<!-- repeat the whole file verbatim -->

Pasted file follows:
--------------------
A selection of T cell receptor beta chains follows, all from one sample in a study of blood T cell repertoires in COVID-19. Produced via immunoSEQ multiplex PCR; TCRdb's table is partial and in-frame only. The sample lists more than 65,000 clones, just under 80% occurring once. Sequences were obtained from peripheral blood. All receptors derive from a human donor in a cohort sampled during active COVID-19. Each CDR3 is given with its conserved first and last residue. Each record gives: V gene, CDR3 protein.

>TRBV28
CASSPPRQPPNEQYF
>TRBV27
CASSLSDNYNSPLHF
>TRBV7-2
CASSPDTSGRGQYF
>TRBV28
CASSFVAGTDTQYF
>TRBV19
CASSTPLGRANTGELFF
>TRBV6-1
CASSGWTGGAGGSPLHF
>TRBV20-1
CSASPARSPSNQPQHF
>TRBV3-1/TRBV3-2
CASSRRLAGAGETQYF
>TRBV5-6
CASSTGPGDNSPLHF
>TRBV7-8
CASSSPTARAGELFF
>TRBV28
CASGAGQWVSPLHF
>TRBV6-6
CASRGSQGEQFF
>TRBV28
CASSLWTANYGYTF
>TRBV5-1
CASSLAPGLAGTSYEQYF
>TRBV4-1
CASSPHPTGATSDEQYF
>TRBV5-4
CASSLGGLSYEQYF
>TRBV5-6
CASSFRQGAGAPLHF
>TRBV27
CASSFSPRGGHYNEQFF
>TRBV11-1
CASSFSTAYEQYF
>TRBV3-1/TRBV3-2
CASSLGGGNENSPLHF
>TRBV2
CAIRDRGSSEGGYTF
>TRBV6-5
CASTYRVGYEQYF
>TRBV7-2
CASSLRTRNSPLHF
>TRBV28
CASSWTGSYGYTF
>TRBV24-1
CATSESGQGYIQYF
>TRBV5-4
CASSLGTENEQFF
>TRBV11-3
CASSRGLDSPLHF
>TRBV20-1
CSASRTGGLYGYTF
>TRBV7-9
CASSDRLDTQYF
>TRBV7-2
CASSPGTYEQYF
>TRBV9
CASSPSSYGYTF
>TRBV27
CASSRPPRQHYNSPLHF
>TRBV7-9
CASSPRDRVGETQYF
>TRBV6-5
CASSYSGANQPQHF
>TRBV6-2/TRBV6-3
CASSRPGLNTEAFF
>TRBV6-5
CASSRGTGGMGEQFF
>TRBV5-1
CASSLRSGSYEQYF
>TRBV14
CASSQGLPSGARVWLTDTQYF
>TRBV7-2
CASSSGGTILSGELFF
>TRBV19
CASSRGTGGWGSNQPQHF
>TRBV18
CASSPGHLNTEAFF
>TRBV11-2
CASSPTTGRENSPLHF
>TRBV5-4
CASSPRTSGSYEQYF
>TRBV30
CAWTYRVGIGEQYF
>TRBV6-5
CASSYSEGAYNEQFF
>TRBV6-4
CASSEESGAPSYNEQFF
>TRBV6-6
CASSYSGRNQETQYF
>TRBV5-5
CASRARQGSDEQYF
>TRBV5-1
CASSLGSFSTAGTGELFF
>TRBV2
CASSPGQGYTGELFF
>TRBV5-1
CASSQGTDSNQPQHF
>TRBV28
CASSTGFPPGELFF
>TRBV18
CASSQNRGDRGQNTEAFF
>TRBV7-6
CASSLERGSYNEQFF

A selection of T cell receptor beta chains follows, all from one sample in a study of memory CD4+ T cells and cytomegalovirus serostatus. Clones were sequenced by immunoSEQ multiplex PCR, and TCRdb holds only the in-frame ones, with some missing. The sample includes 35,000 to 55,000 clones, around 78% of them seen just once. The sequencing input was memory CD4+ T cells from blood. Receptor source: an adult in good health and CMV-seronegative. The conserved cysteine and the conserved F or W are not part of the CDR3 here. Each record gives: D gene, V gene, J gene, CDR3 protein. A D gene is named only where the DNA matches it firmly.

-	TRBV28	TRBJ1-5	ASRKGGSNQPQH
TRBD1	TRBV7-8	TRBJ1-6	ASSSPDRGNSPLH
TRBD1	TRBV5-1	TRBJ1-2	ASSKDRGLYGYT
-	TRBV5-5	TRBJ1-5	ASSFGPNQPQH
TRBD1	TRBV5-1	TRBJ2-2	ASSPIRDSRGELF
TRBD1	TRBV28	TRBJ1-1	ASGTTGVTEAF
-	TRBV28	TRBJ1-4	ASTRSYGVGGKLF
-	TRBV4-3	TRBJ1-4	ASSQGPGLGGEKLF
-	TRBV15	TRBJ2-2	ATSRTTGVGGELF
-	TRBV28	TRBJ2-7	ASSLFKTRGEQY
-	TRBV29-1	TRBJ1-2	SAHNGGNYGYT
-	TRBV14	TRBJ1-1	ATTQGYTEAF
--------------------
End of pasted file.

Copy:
A selection of T cell receptor beta chains follows, all from one sample in a study of blood T cell repertoires in COVID-19. Produced via immunoSEQ multiplex PCR; TCRdb's table is partial and in-frame only. The sample lists more than 65,000 clones, just under 80% occurring once. Sequences were obtained from peripheral blood. All receptors derive from a human donor in a cohort sampled during active COVID-19. Each CDR3 is given with its conserved first and last residue. Each record gives: V gene, CDR3 protein.

>TRBV28
CASSPPRQPPNEQYF
>TRBV27
CASSLSDNYNSPLHF
>TRBV7-2
CASSPDTSGRGQYF
>TRBV28
CASSFVAGTDTQYF
>TRBV19
CASSTPLGRANTGELFF
>TRBV6-1
CASSGWTGGAGGSPLHF
>TRBV20-1
CSASPARSPSNQPQHF
>TRBV3-1/TRBV3-2
CASSRRLAGAGETQYF
>TRBV5-6
CASSTGPGDNSPLHF
>TRBV7-8
CASSSPTARAGELFF
>TRBV28
CASGAGQWVSPLHF
>TRBV6-6
CASRGSQGEQFF
>TRBV28
CASSLWTANYGYTF
>TRBV5-1
CASSLAPGLAGTSYEQYF
>TRBV4-1
CASSPHPTGATSDEQYF
>TRBV5-4
CASSLGGLSYEQYF
>TRBV5-6
CASSFRQGAGAPLHF
>TRBV27
CASSFSPRGGHYNEQFF
>TRBV11-1
CASSFSTAYEQYF
>TRBV3-1/TRBV3-2
CASSLGGGNENSPLHF
>TRBV2
CAIRDRGSSEGGYTF
>TRBV6-5
CASTYRVGYEQYF
>TRBV7-2
CASSLRTRNSPLHF
>TRBV28
CASSWTGSYGYTF
>TRBV24-1
CATSESGQGYIQYF
>TRBV5-4
CASSLGTENEQFF
>TRBV11-3
CASSRGLDSPLHF
>TRBV20-1
CSASRTGGLYGYTF
>TRBV7-9
CASSDRLDTQYF
>TRBV7-2
CASSPGTYEQYF
>TRBV9
CASSPSSYGYTF
>TRBV27
CASSRPPRQHYNSPLHF
>TRBV7-9
CASSPRDRVGETQYF
>TRBV6-5
CASSYSGANQPQHF
>TRBV6-2/TRBV6-3
CASSRPGLNTEAFF
>TRBV6-5
CASSRGTGGMGEQFF
>TRBV5-1
CASSLRSGSYEQYF
>TRBV14
CASSQGLPSGARVWLTDTQYF
>TRBV7-2
CASSSGGTILSGELFF
>TRBV19
CASSRGTGGWGSNQPQHF
>TRBV18
CASSPGHLNTEAFF
>TRBV11-2
CASSPTTGRENSPLHF
>TRBV5-4
CASSPRTSGSYEQYF
>TRBV30
CAWTYRVGIGEQYF
>TRBV6-5
CASSYSEGAYNEQFF
>TRBV6-4
CASSEESGAPSYNEQFF
>TRBV6-6
CASSYSGRNQETQYF
>TRBV5-5
CASRARQGSDEQYF
>TRBV5-1
CASSLGSFSTAGTGELFF
>TRBV2
CASSPGQGYTGELFF
>TRBV5-1
CASSQGTDSNQPQHF
>TRBV28
CASSTGFPPGELFF
>TRBV18
CASSQNRGDRGQNTEAFF
>TRBV7-6
CASSLERGSYNEQFF

A selection of T cell receptor beta chains follows, all from one sample in a study of memory CD4+ T cells and cytomegalovirus serostatus. Clones were sequenced by immunoSEQ multiplex PCR, and TCRdb holds only the in-frame ones, with some missing. The sample includes 35,000 to 55,000 clones, around 78% of them seen just once. The sequencing input was memory CD4+ T cells from blood. Receptor source: an adult in good health and CMV-seronegative. The conserved cysteine and the conserved F or W are not part of the CDR3 here. Each record gives: D gene, V gene, J gene, CDR3 protein. A D gene is named only where the DNA matches it firmly.

-	TRBV28	TRBJ1-5	ASRKGGSNQPQH
TRBD1	TRBV7-8	TRBJ1-6	ASSSPDRGNSPLH
TRBD1	TRBV5-1	TRBJ1-2	ASSKDRGLYGYT
-	TRBV5-5	TRBJ1-5	ASSFGPNQPQH
TRBD1	TRBV5-1	TRBJ2-2	ASSPIRDSRGELF
TRBD1	TRBV28	TRBJ1-1	ASGTTGVTEAF
-	TRBV28	TRBJ1-4	ASTRSYGVGGKLF
-	TRBV4-3	TRBJ1-4	ASSQGPGLGGEKLF
-	TRBV15	TRBJ2-2	ATSRTTGVGGELF
-	TRBV28	TRBJ2-7	ASSLFKTRGEQY
-	TRBV29-1	TRBJ1-2	SAHNGGNYGYT
-	TRBV14	TRBJ1-1	ATTQGYTEAF